California Community Poll Results from Strategies 360

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April 2021 Survey

The California Community Poll tracks public opinion among Californians on a wide range of topics, including the COVID-19 pandemic, race relations and discrimination, the economy, immigration, and other political measures. As with previous waves of the survey, the California Community Poll oversamples communities of color, yielding large and representative samples among African American, Latino, and Asian Pacific American adults. The poll is funded by The Center for Asian Americans United for Self Empowerment (CAUSE), Hispanas Organized for Political Equality (HOPE), and The Los Angeles Urban League, in consultation with the Los Angeles Times.

This current fourth wave of the study was conducted by Strategies 360 from April 16-29, 2021. It assesses Californians’ attitudes towards three main topics:

  1. COVID-19. Californians are largely satisfied with how the state – and Governor Newsom – have handled the coronavirus pandemic, vaccinations, and school re-opening. As concern about getting the virus begins to fade and the proportion of vaccinated residents rises, nearly 8 in 10 Californians are satisfied with how the state has handled the vaccination effort. A 56% majority of residents approve of Newsom’s overall job performance as Governor, and a plurality think businesses and schools are opening at the right pace.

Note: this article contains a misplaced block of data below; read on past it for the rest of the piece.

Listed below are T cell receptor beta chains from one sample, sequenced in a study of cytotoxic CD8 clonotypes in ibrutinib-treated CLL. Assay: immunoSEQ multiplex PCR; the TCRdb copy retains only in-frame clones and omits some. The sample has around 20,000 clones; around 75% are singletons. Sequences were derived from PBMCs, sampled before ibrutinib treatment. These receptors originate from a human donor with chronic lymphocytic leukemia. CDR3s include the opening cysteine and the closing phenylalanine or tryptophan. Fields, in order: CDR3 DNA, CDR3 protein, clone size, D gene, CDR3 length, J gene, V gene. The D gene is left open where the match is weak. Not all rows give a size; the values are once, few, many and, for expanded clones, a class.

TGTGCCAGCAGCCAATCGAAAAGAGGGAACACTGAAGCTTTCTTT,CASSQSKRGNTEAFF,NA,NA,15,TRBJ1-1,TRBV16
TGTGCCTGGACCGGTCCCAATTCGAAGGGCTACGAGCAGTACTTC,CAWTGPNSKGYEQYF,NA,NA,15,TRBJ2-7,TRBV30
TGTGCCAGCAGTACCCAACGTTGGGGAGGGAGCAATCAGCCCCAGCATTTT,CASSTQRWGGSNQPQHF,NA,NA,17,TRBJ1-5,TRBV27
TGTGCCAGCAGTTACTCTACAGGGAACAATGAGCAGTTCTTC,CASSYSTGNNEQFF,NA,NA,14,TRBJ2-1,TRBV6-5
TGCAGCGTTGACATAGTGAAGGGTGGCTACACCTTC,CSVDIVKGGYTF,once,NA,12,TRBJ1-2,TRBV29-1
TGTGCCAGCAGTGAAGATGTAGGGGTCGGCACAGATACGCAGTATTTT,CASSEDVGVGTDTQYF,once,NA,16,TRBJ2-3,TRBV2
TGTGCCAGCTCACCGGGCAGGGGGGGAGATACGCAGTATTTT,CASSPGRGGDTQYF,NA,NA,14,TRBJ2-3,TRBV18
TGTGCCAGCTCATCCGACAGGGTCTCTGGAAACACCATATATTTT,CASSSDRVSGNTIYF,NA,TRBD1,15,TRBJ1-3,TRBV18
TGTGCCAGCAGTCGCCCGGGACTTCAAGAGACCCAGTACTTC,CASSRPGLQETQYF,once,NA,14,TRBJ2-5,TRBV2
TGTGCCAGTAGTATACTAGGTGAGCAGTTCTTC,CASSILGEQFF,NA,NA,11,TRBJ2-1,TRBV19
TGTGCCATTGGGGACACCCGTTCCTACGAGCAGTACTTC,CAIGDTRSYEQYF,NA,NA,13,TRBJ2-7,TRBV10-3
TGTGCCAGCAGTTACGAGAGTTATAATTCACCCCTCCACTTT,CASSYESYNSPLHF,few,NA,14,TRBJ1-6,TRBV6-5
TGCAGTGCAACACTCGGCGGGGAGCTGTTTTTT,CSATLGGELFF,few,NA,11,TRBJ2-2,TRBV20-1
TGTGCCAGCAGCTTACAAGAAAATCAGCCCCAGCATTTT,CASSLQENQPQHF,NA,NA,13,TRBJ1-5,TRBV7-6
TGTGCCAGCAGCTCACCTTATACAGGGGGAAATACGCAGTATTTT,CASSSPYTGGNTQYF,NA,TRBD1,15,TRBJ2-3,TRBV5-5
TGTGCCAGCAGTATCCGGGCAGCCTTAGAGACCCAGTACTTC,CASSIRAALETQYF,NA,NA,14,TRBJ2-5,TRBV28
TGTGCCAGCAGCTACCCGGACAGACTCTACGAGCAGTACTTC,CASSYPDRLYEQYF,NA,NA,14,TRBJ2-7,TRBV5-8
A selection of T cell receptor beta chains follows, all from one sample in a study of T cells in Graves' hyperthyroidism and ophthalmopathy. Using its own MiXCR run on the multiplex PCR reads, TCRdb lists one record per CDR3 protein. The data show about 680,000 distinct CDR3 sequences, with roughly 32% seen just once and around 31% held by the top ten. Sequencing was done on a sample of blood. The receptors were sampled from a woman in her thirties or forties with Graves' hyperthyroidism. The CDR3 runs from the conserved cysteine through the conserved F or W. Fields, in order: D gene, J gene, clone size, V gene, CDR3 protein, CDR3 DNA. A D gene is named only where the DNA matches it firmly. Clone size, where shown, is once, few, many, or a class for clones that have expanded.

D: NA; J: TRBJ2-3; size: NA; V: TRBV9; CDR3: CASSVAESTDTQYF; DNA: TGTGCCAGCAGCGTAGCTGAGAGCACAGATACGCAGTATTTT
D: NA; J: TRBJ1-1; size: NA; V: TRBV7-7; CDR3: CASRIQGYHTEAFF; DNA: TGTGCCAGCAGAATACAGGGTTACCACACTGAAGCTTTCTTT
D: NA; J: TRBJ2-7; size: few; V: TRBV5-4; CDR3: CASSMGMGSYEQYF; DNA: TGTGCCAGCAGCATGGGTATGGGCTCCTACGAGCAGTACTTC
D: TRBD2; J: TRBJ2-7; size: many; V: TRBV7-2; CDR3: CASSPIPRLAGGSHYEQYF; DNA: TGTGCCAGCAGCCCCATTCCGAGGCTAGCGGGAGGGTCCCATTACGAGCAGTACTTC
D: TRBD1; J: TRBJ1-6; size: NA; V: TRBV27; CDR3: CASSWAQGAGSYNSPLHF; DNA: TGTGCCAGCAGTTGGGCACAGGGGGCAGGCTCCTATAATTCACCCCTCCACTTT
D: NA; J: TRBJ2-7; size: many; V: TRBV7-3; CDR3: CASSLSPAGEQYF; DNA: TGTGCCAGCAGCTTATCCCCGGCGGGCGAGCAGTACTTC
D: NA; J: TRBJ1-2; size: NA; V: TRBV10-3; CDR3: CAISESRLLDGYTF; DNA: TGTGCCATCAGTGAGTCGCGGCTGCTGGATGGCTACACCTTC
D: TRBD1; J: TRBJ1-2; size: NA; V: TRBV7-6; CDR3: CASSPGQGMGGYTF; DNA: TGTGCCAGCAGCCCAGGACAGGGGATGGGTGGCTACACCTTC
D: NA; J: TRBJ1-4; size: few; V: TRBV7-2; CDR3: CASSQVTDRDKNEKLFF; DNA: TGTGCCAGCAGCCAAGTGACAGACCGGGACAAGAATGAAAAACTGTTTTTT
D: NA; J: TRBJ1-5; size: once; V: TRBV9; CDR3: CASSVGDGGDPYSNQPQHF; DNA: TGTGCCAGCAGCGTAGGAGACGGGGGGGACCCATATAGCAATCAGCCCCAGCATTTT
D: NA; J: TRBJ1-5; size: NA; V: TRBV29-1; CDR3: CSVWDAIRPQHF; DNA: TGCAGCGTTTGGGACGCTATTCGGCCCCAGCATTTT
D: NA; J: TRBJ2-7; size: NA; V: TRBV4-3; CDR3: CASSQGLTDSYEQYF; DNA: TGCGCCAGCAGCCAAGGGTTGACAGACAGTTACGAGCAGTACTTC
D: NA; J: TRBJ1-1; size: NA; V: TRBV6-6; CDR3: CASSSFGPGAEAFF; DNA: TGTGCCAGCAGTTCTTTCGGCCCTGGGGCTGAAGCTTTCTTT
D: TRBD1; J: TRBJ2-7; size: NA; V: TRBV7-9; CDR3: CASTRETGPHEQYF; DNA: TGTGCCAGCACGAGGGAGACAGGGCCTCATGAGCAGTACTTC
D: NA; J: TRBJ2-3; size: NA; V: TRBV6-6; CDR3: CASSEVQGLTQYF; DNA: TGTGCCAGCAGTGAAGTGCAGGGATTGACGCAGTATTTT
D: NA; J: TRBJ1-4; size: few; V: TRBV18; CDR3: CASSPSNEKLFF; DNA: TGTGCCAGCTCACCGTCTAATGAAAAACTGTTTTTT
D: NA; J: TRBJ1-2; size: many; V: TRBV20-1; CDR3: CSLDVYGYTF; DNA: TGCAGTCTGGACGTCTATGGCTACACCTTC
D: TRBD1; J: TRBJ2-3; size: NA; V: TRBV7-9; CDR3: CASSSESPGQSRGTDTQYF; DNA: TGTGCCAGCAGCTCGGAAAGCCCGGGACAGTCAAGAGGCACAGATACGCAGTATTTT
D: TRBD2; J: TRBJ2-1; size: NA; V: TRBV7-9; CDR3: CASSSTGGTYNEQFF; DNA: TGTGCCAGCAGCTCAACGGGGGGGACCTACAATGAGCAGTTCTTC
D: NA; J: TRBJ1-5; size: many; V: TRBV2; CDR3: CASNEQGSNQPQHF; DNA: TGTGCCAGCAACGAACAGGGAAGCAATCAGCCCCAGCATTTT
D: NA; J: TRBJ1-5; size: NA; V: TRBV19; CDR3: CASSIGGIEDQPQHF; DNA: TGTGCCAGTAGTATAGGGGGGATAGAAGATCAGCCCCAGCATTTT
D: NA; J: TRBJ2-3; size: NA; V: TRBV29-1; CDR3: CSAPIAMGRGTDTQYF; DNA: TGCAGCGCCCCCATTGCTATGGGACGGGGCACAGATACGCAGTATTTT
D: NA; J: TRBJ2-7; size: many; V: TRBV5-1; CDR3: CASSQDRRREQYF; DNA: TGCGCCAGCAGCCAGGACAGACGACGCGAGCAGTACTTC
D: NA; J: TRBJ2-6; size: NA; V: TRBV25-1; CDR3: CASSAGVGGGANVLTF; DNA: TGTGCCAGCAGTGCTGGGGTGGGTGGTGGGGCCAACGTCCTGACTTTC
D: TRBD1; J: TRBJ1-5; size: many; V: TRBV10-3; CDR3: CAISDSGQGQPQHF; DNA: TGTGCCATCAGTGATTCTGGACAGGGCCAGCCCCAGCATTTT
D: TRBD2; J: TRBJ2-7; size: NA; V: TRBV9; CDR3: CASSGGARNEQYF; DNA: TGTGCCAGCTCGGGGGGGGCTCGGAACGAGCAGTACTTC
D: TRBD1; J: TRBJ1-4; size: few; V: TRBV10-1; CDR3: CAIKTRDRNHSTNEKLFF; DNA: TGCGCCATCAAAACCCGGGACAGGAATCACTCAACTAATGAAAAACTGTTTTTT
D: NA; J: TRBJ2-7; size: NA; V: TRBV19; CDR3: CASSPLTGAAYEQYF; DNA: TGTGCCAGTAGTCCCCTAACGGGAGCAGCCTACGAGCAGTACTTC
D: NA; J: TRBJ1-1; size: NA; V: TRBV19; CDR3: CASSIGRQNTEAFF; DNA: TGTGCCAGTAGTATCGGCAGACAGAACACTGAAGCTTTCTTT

2. Race and discrimination. This poll includes a wide range of questions on race and discrimination. Among other findings, it uncovers substantial shifts in perceptions of discrimination faced by the APA community in recent months, including sizable shifts in opinion among Asian Americans themselves. The poll finds that many Californians recognize the racial implications of the recent Georgia election law and express their disapproval of it – though there is also some uncertainty about what the law does. Finally, it finds that a third of African Americans and nearly as many APAs and Latinos say their mental health has suffered because people look down on them as a result of their race/ethnicity – with even higher numbers among those under age 50.